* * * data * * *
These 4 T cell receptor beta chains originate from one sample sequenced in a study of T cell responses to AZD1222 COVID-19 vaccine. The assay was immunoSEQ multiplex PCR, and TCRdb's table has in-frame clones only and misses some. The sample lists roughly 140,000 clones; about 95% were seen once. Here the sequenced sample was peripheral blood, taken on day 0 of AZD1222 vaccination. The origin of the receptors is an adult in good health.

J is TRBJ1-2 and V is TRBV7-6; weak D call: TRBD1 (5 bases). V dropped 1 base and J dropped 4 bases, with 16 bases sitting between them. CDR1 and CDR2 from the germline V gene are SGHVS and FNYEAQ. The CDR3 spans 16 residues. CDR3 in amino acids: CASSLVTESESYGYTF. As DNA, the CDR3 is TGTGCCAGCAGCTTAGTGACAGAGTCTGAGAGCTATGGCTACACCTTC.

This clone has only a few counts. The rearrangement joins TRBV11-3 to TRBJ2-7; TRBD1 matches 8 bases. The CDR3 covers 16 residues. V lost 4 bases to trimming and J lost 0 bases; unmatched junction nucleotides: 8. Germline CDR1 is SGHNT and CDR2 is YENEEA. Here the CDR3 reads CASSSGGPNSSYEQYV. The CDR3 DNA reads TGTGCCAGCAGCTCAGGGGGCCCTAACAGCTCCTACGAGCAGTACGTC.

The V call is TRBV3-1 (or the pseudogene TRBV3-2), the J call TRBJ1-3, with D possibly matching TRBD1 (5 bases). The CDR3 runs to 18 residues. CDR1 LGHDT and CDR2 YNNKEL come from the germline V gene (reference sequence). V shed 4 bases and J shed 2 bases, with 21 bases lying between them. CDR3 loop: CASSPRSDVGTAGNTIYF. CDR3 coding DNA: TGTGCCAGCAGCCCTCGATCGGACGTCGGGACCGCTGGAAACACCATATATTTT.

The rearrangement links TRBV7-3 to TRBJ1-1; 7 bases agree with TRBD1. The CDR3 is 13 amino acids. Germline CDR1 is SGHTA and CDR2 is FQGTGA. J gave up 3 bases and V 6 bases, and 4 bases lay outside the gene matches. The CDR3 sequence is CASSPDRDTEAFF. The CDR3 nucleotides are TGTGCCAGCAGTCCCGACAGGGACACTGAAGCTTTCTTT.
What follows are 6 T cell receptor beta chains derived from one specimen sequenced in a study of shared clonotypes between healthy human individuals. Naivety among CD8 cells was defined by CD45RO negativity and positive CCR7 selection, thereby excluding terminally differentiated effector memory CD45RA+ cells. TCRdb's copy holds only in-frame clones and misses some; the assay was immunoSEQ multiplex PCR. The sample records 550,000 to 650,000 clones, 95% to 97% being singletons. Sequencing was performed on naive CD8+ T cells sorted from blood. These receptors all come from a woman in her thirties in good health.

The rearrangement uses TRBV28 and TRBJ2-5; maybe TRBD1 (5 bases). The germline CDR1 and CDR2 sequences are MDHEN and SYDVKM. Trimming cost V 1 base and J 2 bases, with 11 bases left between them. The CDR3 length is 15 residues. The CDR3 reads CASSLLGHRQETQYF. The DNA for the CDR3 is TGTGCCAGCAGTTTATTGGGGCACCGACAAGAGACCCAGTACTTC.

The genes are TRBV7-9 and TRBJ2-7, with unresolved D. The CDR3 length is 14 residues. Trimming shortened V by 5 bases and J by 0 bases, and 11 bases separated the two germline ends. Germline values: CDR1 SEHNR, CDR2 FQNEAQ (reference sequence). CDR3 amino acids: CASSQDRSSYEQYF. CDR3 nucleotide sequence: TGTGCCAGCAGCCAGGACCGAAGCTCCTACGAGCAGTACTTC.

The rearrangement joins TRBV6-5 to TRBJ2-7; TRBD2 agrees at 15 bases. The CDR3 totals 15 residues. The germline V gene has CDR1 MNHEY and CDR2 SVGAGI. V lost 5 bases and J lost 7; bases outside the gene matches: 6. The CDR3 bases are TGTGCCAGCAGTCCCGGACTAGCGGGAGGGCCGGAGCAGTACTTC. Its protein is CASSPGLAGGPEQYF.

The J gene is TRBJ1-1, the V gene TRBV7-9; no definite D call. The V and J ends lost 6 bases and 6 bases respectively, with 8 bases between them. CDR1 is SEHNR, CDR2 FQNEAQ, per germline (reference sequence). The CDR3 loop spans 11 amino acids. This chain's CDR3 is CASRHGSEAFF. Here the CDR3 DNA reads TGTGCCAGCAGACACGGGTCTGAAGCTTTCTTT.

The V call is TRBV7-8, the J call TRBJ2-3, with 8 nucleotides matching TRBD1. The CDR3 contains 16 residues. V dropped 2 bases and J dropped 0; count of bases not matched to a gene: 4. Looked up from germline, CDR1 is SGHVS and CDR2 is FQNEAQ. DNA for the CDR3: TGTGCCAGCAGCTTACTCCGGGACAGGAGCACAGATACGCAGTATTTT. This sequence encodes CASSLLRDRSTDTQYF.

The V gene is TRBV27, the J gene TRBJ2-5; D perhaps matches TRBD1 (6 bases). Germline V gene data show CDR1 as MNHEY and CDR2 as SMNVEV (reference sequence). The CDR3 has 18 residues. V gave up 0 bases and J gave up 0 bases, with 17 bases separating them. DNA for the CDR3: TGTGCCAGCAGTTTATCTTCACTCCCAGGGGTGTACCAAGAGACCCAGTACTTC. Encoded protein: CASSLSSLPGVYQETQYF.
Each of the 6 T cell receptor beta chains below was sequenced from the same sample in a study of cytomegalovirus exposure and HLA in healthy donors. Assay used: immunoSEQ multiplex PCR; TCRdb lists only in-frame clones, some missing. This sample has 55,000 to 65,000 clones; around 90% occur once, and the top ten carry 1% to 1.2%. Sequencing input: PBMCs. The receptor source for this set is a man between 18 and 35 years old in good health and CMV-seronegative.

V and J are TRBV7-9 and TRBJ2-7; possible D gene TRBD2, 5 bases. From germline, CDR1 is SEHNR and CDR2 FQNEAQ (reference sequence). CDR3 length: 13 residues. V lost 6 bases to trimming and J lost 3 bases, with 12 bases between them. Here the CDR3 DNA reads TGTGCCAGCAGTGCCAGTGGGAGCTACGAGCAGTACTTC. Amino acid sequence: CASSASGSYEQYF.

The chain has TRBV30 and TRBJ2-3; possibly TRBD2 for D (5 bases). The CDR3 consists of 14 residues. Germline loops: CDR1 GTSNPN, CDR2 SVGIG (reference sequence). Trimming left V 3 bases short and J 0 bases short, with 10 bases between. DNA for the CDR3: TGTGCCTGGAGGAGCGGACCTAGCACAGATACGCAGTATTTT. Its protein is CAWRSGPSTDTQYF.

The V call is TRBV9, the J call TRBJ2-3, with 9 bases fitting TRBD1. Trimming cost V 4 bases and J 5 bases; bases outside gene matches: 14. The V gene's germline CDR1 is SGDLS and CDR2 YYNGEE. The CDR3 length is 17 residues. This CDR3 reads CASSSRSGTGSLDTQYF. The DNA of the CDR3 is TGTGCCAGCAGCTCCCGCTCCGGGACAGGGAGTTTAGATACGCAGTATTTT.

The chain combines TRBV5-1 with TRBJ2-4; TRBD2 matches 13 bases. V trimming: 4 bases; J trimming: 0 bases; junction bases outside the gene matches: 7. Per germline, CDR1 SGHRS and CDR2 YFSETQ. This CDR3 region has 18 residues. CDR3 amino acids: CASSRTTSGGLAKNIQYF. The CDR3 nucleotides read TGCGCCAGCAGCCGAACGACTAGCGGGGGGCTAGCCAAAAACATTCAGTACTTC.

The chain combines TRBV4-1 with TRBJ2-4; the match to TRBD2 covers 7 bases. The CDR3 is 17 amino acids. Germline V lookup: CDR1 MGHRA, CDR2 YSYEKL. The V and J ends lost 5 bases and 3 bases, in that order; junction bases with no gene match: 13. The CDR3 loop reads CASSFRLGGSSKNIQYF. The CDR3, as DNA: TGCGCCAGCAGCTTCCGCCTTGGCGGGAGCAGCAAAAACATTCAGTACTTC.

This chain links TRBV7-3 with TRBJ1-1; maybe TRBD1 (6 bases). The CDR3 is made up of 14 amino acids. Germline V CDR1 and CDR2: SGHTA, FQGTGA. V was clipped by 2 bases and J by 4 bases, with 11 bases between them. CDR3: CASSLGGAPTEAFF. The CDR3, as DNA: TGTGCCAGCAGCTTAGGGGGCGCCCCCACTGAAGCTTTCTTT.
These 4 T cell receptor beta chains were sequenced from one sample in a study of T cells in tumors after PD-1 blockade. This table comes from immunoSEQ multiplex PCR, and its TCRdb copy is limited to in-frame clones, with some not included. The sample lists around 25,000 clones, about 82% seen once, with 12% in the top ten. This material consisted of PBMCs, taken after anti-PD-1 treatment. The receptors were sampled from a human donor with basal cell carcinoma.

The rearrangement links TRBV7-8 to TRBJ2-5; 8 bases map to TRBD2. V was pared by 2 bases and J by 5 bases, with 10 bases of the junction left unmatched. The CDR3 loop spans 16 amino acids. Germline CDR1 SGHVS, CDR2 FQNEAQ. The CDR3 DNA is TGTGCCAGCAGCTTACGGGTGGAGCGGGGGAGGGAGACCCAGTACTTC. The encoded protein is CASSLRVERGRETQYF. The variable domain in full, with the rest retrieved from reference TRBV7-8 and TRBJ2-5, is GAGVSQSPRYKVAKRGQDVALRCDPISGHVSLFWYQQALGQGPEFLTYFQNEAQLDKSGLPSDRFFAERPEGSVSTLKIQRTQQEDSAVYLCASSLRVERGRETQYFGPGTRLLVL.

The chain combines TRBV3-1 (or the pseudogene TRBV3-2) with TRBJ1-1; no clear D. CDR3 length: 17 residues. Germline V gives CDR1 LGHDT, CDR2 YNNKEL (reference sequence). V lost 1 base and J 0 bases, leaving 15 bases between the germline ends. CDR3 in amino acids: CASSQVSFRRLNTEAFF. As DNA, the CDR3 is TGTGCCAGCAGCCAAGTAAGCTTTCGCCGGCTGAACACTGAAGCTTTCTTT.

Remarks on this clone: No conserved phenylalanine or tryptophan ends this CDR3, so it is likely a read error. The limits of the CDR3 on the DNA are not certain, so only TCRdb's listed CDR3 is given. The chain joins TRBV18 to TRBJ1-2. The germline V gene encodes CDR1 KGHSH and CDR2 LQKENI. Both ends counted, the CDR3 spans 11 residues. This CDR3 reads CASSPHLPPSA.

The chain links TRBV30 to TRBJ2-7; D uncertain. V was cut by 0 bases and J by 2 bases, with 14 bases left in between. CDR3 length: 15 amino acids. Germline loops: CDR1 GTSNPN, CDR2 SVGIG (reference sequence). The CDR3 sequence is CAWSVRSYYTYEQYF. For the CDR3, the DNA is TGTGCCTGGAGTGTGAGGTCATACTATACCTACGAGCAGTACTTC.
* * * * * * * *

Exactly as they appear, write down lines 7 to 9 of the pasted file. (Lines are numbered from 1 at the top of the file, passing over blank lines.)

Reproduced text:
The rearrangement uses TRBV28 and TRBJ2-5; maybe TRBD1 (5 bases). The germline CDR1 and CDR2 sequences are MDHEN and SYDVKM. Trimming cost V 1 base and J 2 bases, with 11 bases left between them. The CDR3 length is 15 residues. The CDR3 reads CASSLLGHRQETQYF. The DNA for the CDR3 is TGTGCCAGCAGTTTATTGGGGCACCGACAAGAGACCCAGTACTTC.

The genes are TRBV7-9 and TRBJ2-7, with unresolved D. The CDR3 length is 14 residues. Trimming shortened V by 5 bases and J by 0 bases, and 11 bases separated the two germline ends. Germline values: CDR1 SEHNR, CDR2 FQNEAQ (reference sequence). CDR3 amino acids: CASSQDRSSYEQYF. CDR3 nucleotide sequence: TGTGCCAGCAGCCAGGACCGAAGCTCCTACGAGCAGTACTTC.

The rearrangement joins TRBV6-5 to TRBJ2-7; TRBD2 agrees at 15 bases. The CDR3 totals 15 residues. The germline V gene has CDR1 MNHEY and CDR2 SVGAGI. V lost 5 bases and J lost 7; bases outside the gene matches: 6. The CDR3 bases are TGTGCCAGCAGTCCCGGACTAGCGGGAGGGCCGGAGCAGTACTTC. Its protein is CASSPGLAGGPEQYF.